The only thing left to look into is a hall effect based sensor array with a floating magnetic device. I am thinking I could have a tubular pole inside the tank (approx 2m high)  with a bunch of hall effect sensors placed equally inside. as the float moves up the pole various sensors will be triggered and I can interpret on the arduino. I dont know how I would get a string of them interconnected, I dont know how I would interface xx number of sensors top the arduino (limitied input pins) and I dont know how far to space the sensors apart so that the magnet does not interfere with the sensor above and below. I know that I can not have a sensor for every 1cm of water depth so I would need some way of interpreting the magnet sitting between two sensors.

Any thoughts on how to measure water in a tank would be greatly appreciated.

OK what I have to offer is somewhat physically similar to your hall sensor string but much simpler and cheaper. A pipe or tube constrains a float to only vertical travel. Float supports a precisely notched ruler, or plastic stick with reflective and dark bands like a ruler, but I think notches are easier. I would make it out of acrylic or aluminum. At the top, in free air, the ruler ticks would be read by optical interrupter. Two or more interrupters and corresponding index holes in the stick let you do limit detect or you can calibrate once and hope your micro never loses count. Disadvantage is that you have to accommodate  vertical travel of the ruler above the tank when it is full. Easy to get 1 to 5 mm accuracy.

Nice idea - I will look into that further.
 

Offline NiHaoMike

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Re: Measuring water in a water tank
« Reply #15 on: January 06, 2013, 05:01:37 am »
Maybe use some waterproof wire (a piece backed onto itself and then lowered vertically into the tank) and sense the capacitance between it and the tank?

Or use sonar from the bottomside along with a temperature sensor. Water conducts (and stores) heat very well so there shouldn't be very much of a temperature difference between the top and bottom of the water.

There are also infrared distance sensors available.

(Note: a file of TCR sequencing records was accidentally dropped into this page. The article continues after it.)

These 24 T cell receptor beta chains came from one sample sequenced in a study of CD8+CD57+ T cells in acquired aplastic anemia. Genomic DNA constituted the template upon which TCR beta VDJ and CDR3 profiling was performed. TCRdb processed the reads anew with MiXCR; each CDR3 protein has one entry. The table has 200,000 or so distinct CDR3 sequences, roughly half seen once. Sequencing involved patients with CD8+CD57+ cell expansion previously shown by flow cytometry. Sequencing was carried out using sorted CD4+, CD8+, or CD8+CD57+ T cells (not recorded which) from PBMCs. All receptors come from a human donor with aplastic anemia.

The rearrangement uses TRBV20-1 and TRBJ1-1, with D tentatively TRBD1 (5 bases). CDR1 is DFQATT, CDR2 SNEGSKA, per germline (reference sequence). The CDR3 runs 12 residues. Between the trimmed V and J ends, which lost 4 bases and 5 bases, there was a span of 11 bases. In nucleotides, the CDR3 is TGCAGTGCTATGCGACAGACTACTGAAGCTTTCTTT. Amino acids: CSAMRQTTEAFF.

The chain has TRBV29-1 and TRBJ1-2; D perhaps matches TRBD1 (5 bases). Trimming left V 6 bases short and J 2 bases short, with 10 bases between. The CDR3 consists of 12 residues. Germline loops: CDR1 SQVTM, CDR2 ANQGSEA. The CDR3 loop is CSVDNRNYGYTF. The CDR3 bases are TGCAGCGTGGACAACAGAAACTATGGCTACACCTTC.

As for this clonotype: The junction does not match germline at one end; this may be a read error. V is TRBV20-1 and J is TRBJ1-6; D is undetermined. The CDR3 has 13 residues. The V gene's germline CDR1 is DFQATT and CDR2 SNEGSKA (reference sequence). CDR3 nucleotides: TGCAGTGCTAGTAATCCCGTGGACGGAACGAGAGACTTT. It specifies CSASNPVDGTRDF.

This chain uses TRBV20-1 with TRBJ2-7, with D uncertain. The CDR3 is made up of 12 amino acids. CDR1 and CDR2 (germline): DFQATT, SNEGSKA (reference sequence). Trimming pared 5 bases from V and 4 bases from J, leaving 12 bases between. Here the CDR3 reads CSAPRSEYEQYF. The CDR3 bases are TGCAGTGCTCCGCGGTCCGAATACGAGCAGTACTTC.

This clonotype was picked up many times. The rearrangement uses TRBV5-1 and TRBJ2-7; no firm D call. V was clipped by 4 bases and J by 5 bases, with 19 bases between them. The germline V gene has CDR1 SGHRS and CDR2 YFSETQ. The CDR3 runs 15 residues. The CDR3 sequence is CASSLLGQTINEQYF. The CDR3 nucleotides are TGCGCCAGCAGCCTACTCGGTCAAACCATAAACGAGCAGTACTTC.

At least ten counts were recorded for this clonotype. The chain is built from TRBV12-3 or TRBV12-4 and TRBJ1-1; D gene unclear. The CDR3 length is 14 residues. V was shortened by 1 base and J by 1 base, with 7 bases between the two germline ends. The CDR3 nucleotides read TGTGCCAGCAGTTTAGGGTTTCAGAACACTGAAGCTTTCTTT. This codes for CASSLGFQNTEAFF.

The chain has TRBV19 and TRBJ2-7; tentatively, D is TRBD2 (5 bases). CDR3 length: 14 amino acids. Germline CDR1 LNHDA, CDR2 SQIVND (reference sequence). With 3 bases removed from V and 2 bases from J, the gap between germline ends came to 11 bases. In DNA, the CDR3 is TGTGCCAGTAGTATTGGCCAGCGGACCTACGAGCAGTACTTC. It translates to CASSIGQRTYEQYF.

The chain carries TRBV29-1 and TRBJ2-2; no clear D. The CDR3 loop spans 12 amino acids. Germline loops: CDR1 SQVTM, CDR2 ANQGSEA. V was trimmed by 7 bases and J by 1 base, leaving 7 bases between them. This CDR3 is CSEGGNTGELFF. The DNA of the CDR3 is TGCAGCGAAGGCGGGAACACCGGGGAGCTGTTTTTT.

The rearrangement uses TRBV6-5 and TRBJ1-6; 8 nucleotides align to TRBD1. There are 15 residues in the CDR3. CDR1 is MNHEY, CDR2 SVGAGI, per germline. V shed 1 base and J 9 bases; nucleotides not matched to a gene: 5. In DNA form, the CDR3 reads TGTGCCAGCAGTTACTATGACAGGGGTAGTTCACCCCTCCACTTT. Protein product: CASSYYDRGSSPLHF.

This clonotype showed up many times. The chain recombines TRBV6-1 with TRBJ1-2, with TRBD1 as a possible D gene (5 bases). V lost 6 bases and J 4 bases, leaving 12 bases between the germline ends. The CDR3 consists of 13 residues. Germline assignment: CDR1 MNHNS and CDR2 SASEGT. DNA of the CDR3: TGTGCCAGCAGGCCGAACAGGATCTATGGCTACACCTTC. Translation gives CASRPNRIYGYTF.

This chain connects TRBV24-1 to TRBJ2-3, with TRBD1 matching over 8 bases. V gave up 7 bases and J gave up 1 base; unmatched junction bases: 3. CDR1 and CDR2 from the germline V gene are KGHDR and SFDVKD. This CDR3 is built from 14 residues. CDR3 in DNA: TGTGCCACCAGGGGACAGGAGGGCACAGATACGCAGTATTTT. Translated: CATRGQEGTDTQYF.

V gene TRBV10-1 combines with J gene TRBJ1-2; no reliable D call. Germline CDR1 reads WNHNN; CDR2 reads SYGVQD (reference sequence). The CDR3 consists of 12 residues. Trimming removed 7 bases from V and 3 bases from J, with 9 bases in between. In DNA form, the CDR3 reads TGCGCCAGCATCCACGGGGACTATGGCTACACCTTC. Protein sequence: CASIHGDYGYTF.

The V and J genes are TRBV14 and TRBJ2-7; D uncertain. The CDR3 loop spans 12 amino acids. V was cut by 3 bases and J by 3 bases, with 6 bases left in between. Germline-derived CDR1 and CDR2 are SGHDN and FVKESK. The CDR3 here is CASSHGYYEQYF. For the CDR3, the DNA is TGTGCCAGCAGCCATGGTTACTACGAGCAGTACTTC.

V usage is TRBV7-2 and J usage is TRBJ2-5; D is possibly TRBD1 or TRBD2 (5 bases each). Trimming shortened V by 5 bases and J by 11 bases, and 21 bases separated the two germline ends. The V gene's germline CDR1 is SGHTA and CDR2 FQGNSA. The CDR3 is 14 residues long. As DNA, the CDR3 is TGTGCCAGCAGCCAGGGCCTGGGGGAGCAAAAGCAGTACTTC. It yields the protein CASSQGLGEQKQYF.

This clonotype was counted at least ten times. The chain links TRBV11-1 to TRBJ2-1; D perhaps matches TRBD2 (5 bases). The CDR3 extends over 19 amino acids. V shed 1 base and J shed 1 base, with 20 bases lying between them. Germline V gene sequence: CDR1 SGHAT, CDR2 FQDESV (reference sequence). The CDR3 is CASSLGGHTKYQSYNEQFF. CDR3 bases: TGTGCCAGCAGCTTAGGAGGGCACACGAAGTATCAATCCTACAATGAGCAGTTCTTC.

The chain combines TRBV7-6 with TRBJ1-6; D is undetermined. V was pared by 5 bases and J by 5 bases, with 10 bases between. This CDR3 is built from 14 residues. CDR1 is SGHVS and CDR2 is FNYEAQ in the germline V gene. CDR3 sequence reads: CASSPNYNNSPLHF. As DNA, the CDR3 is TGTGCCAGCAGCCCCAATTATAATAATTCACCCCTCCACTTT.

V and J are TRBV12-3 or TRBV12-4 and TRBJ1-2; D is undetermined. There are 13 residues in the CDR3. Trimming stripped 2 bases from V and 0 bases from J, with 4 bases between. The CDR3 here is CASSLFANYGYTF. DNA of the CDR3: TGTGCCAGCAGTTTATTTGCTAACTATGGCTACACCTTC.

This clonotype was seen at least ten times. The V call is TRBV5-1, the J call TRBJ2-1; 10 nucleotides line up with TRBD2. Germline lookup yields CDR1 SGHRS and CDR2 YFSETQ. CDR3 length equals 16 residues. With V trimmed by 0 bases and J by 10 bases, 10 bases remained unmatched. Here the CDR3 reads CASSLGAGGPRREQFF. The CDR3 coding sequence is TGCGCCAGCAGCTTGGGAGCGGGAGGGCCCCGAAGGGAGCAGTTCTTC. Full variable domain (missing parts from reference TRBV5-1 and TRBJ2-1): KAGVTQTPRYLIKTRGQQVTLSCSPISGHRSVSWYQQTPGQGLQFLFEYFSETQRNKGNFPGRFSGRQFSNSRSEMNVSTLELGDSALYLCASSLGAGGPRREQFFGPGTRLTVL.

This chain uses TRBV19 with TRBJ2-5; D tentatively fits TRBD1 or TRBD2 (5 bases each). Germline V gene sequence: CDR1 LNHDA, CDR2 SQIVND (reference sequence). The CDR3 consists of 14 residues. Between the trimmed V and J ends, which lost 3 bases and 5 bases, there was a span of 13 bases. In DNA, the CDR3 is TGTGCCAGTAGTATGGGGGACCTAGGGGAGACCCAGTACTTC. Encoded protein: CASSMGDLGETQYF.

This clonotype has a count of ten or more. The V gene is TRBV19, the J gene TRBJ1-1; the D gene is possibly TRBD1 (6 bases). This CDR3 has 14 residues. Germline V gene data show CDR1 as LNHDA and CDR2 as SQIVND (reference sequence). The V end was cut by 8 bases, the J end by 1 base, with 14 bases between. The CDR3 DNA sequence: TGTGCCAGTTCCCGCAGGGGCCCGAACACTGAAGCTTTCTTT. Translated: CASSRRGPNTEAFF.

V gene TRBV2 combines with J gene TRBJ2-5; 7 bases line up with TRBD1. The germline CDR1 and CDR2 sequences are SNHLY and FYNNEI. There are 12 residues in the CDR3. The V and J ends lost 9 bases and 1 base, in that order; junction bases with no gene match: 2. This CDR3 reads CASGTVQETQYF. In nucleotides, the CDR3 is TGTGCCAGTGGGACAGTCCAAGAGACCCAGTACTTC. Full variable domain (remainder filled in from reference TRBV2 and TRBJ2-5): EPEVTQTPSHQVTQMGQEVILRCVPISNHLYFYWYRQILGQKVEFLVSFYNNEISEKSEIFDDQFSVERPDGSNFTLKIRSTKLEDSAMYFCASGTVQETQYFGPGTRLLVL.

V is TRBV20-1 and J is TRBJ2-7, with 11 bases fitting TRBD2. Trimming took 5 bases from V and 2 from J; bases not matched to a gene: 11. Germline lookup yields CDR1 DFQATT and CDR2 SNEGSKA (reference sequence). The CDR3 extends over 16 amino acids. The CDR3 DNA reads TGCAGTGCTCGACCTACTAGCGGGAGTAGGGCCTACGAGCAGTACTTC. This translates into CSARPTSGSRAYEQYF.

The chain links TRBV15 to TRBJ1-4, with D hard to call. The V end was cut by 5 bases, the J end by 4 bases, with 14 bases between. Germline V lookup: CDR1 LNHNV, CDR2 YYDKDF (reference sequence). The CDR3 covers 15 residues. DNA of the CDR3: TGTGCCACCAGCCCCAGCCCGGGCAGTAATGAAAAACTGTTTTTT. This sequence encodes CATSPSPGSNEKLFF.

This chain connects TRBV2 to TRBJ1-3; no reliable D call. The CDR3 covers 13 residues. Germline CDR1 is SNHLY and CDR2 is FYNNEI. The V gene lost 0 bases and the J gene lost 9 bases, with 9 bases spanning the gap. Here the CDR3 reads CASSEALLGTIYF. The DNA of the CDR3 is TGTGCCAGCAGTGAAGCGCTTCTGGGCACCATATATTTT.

Or couple a speaker and microphone to the top of the tank and measure the resonant frequency of the airspace.

If a low resolution digital readout is fine, you could attach some heaters (metal cased power resistors work great) and temperature sensors (common NTCs work fine) to several levels on the outside of the tank. (Immersing them inside the tank also works, but waterproofing it requires more work.) First do a temperature readout without the heaters, then switch the heaters on for some time (say a few minutes), then take another readout. The parts of the tank that are covered by water would not change temperature very much, while the parts that are not covered would get significantly hotter. (I remember reading about a car that used a PTC to signal a light when the oil level is starting to run low.)
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Offline SeanB

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Re: Measuring water in a water tank
« Reply #16 on: January 06, 2013, 05:28:18 am »
5 washing machine pressure sensors ( the newer ones used in digitally controlled machines) and have the 4069 oscillator next to it in the box at the top of the tank. Feed the square wave back to the central point using Cat5 cable, 2 pairs for power and 1 pair for a differential signal, easy enough to arrange with 5 spare oscillators. 2 in parallel as bus drivers works for each line via a 100R resistor. Then you measure frequency and convert it to level. They are pretty consistent and ultra cheap, especially if you go out on scrap day or to the scrappie and ask for 5 machines as they come in.

Oscillator is part of the schematic, even gives the values and the frequency ranges.
 

Offline ilium007

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Re: Measuring water in a water tank
« Reply #17 on: January 06, 2013, 05:51:17 am »
5 washing machine pressure sensors ( the newer ones used in digitally controlled machines) and have the 4069 oscillator next to it in the box at the top of the tank. Feed the square wave back to the central point using Cat5 cable, 2 pairs for power and 1 pair for a differential signal, easy enough to arrange with 5 spare oscillators. 2 in parallel as bus drivers works for each line via a 100R resistor. Then you measure frequency and convert it to level. They are pretty consistent and ultra cheap, especially if you go out on scrap day or to the scrappie and ask for 5 machines as they come in.

Oscillator is part of the schematic, even gives the values and the frequency ranges.

I wish I know what an oscillator did ! But I dont ! Was there supposed to be a schematic linked ? Also, what effect does temperature have on an oscillator ?
 

Offline ilium007

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Re: Measuring water in a water tank
« Reply #18 on: January 06, 2013, 06:53:17 am »
Or you could just get a bit of rope and a pulley (or two). Attach a float to one end and a weight to the other. My uncle used a couple of jam jars with a hole in the center of the lid through which he passed the rope and tied a knot. As the water level goes one way the weight goes the other. It may be mechanical but it sure isn't unreliable. My uncle rigged his up long before you could buy electrical gizmos. It worked for decades. He "may" have had to lubricate the pulley but it was hardly enduring a hard life.

In some parts of the world simple mechanical devices are considered desirable solutions to problems.